Genre Criticism

February 27, 2024

Dune: Part Two: The film conservatives have been waiting for? – Mark Judge (Washington Examiner)

The world and politics of Dune have been expertly analyzed by Daniel Immerwahr, a bestselling author and professor at Northwestern University. Immerwahr charts the two sides of Herbert, the conservative Republican and the environmentalist who grew up in Washington state, hung out with hippies and did drugs in the 1970s, and whose mentor was an American Indian.

Although raised by socialist parents, Herbert’s experience with commune living and Native Americans filled him with a hostility toward the federal government. Herbert rejected “any kind of public charity system” because he “learned early on that our society’s institutions often weaken people’s self-reliance.” Herbert worked for four Republican candidates, including very conservative Guy Cordon, a U.S. senator from Oregon. Cordon was pro-logging, pro-business, pro-military, anti-labor, anti-regulation, and a supporter of Joseph McCarthy. A book Herbert wrote before Dune calls Soviet agents “the sinister embodiment of everything evil.”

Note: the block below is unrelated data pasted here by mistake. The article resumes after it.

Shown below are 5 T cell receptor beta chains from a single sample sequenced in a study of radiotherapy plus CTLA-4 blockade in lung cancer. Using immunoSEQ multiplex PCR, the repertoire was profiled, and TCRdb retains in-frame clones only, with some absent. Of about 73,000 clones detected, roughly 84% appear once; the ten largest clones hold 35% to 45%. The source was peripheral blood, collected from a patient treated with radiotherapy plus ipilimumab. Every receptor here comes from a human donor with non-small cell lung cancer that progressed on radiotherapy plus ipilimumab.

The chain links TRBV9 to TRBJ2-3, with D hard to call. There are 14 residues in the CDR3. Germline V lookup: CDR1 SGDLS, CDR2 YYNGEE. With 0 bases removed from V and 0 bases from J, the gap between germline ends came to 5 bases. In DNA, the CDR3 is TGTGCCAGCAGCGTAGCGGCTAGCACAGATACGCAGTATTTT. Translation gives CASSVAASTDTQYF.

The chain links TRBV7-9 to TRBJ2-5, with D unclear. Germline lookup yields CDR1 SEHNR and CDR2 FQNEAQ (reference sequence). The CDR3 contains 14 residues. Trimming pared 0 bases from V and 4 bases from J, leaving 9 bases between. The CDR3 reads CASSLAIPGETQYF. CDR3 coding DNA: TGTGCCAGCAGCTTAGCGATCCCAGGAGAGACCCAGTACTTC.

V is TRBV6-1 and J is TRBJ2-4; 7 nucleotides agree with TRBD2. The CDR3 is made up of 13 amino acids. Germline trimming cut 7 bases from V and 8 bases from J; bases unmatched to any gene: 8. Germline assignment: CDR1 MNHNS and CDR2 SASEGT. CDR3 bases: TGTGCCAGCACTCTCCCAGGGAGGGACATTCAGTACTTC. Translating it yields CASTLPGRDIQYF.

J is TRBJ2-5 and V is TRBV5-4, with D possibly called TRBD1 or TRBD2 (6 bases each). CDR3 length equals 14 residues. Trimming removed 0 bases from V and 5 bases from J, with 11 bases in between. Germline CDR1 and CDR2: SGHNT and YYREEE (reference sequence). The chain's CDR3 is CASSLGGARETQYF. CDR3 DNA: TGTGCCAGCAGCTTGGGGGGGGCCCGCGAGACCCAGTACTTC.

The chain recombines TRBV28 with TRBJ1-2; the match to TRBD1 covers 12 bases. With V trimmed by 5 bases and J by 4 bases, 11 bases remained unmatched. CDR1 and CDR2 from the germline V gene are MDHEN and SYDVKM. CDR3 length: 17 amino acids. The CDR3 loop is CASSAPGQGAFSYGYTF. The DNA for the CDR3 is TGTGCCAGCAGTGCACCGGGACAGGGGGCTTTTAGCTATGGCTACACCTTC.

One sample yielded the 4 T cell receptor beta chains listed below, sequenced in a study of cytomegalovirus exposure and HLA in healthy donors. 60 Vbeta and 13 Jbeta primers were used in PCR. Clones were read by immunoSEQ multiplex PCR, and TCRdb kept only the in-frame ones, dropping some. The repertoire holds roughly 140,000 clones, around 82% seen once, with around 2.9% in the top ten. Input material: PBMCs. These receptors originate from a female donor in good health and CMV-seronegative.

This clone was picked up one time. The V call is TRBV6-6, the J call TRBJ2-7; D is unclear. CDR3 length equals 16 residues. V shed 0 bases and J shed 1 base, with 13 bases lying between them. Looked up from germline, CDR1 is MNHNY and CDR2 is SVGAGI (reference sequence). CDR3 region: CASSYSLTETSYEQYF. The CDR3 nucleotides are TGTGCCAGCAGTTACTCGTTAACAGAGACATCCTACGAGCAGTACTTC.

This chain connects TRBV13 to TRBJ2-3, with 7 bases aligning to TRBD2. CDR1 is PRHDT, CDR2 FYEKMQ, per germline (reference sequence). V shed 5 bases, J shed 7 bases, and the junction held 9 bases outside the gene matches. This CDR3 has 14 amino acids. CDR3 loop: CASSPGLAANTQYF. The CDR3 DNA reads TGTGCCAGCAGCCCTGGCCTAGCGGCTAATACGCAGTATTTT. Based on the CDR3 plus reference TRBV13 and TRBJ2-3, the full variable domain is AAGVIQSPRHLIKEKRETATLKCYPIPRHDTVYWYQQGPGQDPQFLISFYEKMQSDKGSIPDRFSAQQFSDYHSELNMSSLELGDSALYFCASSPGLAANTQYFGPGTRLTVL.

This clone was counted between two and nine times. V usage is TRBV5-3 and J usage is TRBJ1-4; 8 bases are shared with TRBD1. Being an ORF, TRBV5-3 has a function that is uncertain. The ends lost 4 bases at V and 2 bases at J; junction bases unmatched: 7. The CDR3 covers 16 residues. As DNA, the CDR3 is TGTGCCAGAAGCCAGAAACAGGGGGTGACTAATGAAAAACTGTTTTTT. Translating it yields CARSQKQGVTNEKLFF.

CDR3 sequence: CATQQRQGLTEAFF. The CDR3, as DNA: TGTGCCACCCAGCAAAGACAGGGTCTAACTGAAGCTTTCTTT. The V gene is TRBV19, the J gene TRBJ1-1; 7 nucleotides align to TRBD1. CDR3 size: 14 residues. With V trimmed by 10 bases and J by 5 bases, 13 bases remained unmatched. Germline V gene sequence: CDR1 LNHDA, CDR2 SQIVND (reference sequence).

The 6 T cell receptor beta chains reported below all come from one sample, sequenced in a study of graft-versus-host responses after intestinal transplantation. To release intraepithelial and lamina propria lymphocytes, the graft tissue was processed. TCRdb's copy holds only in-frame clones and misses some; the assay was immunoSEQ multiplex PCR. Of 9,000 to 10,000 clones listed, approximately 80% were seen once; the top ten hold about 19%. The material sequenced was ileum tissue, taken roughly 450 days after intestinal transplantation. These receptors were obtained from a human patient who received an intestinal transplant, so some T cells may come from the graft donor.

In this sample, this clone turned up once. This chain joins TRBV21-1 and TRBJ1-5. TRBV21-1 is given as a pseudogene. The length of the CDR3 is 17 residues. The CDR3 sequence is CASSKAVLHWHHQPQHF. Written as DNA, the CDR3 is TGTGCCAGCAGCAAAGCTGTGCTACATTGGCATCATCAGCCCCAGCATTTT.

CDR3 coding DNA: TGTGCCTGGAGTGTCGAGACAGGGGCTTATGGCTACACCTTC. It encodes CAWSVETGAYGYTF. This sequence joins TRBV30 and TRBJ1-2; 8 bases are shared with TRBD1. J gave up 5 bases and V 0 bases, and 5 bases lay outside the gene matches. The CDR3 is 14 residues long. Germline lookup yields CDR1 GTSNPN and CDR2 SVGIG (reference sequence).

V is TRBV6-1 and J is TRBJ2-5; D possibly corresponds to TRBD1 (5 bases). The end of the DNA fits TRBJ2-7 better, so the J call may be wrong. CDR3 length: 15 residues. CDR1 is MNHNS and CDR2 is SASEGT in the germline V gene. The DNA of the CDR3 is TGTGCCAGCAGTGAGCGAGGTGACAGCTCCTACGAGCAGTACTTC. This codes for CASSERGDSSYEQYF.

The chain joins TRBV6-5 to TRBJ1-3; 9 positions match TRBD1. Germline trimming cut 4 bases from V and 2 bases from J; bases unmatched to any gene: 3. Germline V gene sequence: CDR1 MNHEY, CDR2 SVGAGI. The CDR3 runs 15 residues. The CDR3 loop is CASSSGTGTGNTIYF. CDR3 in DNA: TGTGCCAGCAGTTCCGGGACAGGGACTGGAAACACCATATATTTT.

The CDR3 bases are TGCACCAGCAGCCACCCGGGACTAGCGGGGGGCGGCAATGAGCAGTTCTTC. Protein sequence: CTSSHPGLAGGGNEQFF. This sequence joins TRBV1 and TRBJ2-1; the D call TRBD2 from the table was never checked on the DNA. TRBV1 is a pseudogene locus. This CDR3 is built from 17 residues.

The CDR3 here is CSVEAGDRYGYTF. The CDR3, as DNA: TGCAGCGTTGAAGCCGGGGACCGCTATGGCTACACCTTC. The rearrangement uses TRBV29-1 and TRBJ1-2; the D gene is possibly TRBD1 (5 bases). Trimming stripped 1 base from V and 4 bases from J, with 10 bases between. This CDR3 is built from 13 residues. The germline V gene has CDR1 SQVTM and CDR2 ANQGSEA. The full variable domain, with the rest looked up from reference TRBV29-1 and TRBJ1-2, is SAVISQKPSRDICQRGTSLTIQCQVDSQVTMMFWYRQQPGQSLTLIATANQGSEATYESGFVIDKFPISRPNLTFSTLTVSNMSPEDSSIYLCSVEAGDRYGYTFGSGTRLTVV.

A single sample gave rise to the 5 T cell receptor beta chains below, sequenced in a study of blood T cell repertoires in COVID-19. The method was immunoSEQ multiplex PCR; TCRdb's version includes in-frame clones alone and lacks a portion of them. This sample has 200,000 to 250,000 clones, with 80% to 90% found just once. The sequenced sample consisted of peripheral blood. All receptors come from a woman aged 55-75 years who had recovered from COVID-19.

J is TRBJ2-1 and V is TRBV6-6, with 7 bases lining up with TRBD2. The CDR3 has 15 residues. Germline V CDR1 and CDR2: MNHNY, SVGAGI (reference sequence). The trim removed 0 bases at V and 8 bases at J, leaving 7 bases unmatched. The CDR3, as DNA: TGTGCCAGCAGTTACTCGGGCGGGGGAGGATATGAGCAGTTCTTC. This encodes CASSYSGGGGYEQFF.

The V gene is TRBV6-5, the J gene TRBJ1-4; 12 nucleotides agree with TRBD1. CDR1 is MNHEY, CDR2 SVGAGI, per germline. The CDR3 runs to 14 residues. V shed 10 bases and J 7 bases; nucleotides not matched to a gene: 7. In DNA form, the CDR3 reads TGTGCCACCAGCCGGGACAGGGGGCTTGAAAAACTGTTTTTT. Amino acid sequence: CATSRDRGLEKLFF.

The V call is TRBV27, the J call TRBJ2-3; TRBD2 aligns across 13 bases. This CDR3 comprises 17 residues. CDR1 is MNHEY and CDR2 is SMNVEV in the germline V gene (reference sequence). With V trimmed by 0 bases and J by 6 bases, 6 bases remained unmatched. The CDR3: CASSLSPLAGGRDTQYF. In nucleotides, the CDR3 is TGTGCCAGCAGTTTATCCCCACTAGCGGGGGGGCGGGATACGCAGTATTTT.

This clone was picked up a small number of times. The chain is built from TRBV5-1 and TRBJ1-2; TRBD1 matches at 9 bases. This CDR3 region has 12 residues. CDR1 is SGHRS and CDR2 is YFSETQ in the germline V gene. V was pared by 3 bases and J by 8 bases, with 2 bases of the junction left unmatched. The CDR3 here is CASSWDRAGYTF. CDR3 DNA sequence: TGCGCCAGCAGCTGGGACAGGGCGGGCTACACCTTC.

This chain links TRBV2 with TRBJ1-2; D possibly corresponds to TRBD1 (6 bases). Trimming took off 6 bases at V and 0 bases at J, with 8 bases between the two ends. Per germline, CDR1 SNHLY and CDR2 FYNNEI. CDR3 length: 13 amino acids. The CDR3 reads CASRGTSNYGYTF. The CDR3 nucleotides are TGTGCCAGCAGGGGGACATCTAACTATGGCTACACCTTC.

Yet, Herbert was also an environmentalist. In the 1960s, a countercultural activist gave him a book to read about log mining. Herbert was shocked and agreed in that hysterical time that humans were going to strip the Earth of all its resources. All that would be left, he said, “is one big dune.” Herbert also had knowledge of Islam before it was widely known in the West.

H/t: Instapundit